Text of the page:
Founded by three women in 1987, the Global Fund for Women focuses its efforts on providing funding for women in developing countries and on supporting human rights for women. They believe that “investing in women is the single most effective antidote to the world’s pressing problems: war, poverty, disease. Women play a special role in society by contributing not only to family wellbeing, but to community wellbeing as a whole.”
From the Global Fund site, here are some of the ways that contributing to women, contributes to society:
- A World Bank study in Bangladesh showed that when women started small businesses to increase their income, they spent the money on improving the welfare of the family, including education for both girls and boys.
- A study by the United Nations Population Fund (UNFPA) shows that increases in women’s education make the greatest contribution to reducing the rate of child malnutrition.
- The UNFPA has also found that women’s empowerment and girls’ education are the single most effective strategies for reducing population growth.
- According to the United Nations, economies in the developing world grow by three percent for every 10 percent increase in the number of women who receive secondary schooling.
One of Global Fund’s major program areas, there are six (health & sexual rights, peace & gender violence, economic & environmental, civic & political participation, access to education, and social change philanthropy), is to end violence and gender-based violence against women. Global Fund’s goals are to pull out violence at the root. They “look at the root causes and factors that promote a culture of violence in our societies. As such, building peace does not only mean the absence of violence, but ensuring just solutions to the world’s inequalities, the end of gender-based violence, and women and girls’ entitlement to all their human rights.”
The following are ways grantees have used funding to build peace:
Mitigate Physical Violence In Conflict, Wars And In Times Of Unrest
- Diminish, prevent, treat and address the impact of wars, conflicts and sociopolitical unrest on women’s bodies and psychological well being, including bringing perpetrators to justice in local, national and international courts.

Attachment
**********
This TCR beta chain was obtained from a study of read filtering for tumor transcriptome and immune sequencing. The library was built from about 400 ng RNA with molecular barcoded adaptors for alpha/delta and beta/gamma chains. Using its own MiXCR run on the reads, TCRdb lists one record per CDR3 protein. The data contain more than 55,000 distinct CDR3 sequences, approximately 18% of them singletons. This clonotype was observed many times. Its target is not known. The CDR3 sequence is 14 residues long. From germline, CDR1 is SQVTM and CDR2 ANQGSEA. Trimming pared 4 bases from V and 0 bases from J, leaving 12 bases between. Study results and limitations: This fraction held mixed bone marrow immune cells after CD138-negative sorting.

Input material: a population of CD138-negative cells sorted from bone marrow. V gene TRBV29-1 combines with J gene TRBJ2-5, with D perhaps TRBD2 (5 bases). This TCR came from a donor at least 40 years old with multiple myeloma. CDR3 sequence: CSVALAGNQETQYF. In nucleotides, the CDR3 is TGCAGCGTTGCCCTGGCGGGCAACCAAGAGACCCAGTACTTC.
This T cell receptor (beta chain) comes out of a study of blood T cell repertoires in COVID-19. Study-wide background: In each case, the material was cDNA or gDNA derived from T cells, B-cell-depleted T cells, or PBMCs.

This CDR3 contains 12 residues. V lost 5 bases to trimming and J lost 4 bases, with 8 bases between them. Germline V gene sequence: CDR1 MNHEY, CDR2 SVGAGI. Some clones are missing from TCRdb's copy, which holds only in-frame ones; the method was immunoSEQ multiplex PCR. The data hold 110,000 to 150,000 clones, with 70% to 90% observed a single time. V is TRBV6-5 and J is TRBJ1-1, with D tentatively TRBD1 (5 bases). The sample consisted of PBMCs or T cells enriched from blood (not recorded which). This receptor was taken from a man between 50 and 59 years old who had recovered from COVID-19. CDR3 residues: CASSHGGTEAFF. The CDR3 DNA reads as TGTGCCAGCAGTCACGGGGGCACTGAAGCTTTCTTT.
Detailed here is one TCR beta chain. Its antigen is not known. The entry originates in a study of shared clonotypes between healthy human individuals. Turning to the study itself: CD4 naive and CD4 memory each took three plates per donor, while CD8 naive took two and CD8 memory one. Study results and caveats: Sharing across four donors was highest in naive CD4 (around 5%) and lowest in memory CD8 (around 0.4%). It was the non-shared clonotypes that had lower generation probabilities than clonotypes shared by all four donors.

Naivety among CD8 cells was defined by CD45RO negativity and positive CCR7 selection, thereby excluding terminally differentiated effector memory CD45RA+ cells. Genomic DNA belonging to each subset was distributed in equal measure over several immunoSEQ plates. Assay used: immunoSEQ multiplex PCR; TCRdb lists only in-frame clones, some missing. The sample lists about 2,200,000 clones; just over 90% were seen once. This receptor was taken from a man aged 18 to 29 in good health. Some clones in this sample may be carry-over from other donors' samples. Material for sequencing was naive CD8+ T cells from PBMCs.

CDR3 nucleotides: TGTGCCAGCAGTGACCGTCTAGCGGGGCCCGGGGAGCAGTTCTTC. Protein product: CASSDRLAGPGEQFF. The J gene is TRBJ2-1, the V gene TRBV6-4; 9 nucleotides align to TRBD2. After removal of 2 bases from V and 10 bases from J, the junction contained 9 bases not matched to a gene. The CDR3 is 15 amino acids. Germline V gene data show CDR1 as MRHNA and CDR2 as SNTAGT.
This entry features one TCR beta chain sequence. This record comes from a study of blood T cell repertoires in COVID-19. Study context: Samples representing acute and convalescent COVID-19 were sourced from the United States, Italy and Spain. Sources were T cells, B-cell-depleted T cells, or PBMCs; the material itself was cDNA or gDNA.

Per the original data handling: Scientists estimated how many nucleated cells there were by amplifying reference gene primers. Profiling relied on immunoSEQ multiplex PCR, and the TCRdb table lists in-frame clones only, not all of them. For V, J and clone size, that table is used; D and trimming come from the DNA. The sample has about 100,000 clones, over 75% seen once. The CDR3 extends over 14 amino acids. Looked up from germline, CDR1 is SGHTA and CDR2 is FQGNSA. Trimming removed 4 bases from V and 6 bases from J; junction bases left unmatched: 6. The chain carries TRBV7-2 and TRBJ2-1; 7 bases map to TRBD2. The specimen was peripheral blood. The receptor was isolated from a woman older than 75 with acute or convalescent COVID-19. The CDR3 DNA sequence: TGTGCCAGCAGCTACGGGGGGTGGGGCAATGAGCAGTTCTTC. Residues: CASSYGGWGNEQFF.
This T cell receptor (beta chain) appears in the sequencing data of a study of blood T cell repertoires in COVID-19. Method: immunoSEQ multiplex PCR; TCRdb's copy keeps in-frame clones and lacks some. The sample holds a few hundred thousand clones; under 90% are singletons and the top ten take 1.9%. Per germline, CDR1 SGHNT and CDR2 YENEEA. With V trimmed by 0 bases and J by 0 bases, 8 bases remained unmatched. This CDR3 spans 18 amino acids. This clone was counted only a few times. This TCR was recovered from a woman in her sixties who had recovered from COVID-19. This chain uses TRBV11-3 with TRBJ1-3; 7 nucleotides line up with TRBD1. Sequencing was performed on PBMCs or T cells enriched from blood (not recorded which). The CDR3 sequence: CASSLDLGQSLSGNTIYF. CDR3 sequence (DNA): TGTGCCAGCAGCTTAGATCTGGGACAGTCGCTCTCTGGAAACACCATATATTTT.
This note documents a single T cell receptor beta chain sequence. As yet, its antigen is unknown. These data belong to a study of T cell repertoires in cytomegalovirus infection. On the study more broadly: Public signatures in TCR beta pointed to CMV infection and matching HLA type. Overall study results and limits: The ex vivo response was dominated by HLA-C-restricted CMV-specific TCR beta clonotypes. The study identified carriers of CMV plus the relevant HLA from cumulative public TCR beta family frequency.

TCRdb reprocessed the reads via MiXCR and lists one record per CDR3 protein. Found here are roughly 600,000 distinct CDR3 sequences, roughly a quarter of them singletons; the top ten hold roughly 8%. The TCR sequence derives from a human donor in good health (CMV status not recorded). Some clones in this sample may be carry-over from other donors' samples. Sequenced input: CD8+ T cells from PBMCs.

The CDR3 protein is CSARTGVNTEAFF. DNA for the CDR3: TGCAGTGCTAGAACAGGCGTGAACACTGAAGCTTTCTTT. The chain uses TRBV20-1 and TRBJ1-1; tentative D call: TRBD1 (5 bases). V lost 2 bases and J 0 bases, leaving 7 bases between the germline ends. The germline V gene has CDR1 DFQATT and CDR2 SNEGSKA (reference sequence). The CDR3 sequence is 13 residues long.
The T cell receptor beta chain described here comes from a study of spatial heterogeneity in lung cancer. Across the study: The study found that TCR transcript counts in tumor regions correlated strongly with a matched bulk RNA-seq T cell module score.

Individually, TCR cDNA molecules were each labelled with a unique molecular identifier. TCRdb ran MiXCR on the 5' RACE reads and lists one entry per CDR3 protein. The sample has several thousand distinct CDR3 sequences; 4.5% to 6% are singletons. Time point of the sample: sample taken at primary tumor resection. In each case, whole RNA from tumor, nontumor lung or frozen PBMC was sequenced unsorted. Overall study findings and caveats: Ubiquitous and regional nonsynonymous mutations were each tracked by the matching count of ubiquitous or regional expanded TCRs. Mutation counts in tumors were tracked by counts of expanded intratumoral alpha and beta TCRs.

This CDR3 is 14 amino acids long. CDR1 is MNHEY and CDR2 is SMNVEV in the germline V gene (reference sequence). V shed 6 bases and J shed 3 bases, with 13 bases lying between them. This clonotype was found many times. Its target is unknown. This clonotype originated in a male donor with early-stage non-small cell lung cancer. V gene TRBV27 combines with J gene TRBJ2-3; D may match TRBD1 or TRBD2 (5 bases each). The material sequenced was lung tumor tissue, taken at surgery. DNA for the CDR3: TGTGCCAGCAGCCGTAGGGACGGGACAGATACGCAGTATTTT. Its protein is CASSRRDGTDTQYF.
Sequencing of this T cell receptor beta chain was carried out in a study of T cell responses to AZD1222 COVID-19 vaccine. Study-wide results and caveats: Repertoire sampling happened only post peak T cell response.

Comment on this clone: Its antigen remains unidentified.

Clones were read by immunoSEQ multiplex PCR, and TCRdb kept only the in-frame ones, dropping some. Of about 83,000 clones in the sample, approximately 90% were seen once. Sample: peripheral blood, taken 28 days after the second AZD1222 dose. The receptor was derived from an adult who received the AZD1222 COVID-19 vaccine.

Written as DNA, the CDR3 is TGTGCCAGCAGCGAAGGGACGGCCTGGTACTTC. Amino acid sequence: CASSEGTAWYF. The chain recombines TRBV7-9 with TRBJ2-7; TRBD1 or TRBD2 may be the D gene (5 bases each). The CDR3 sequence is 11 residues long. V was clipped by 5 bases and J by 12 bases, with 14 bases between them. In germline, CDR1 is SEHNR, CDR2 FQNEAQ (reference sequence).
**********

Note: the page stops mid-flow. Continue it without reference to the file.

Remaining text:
Address Human Rights Violations
- Monitor and document human rights violations and disseminate information to advocate for an end to impunity
- Provide human rights awareness-raising, legal aid in redressing violations and training human rights monitors
Engage In Conflict Resolution
- Work on ending conflicts in peaceful ways, particularly addressing structural inequalities, conducting peace education, and promoting a culture of peace.
Participate In Peace Negotiations And Processes
- Initiate, sustain and enforce peace agreements between warring factions/countries, including integrating war tribunals and local justice mechanisms.
Reconstruct Post Conflict Society And Rebuild The State
- Rebuild social and state fabric in post-conflict contexts, including participation in legal reform, government rebuilding and reconciliation dialogues.
Lead Disarmament Campaigns, Including The Sale Of Small Weapons
- Work at the community level to reduce support for weapons and use of force
- Work at the international level to hold governments accountable in regulating small arms flows and implementing disarmament policies
De-Militarize National, State And Local Budgets
- Link the advancement of women’s rights to decrease in defense/military budgets, and decreased investments in the military industrial complex.
Enable Implementation Of International Treaties And Conduct Campaigns
- Advocating for implementation of UN security resolutions related to women’s peace and security, including 1325 and 1820
- Support international campaigns addressing landmine, cluster bombs, and other unlawful weapons.
- Utilize other international mechanisms such as the International Criminal Court to prosecute
Because women are so often the key to family structure, their community and family are most likely to follow their lead. “Women play a special role both within a family structure and in their communities. When women are educated, their children are more likely to attend school. When women increase their income, they are more likely than men to reinvest this money into their family’s wellbeing. When women are given a voice in society, they are more likely than men to speak up on behalf of their family’s needs.” (quoted text from Global Fund for Women by Kristen deRoo Vanderberg)
And so it follows that providing organizations that support women’s human rights with funding will fundamentally change things for everyone.
Learn more about Global Fund for Women
Quoted text and bullet points from Global Fund for Women’s Web site.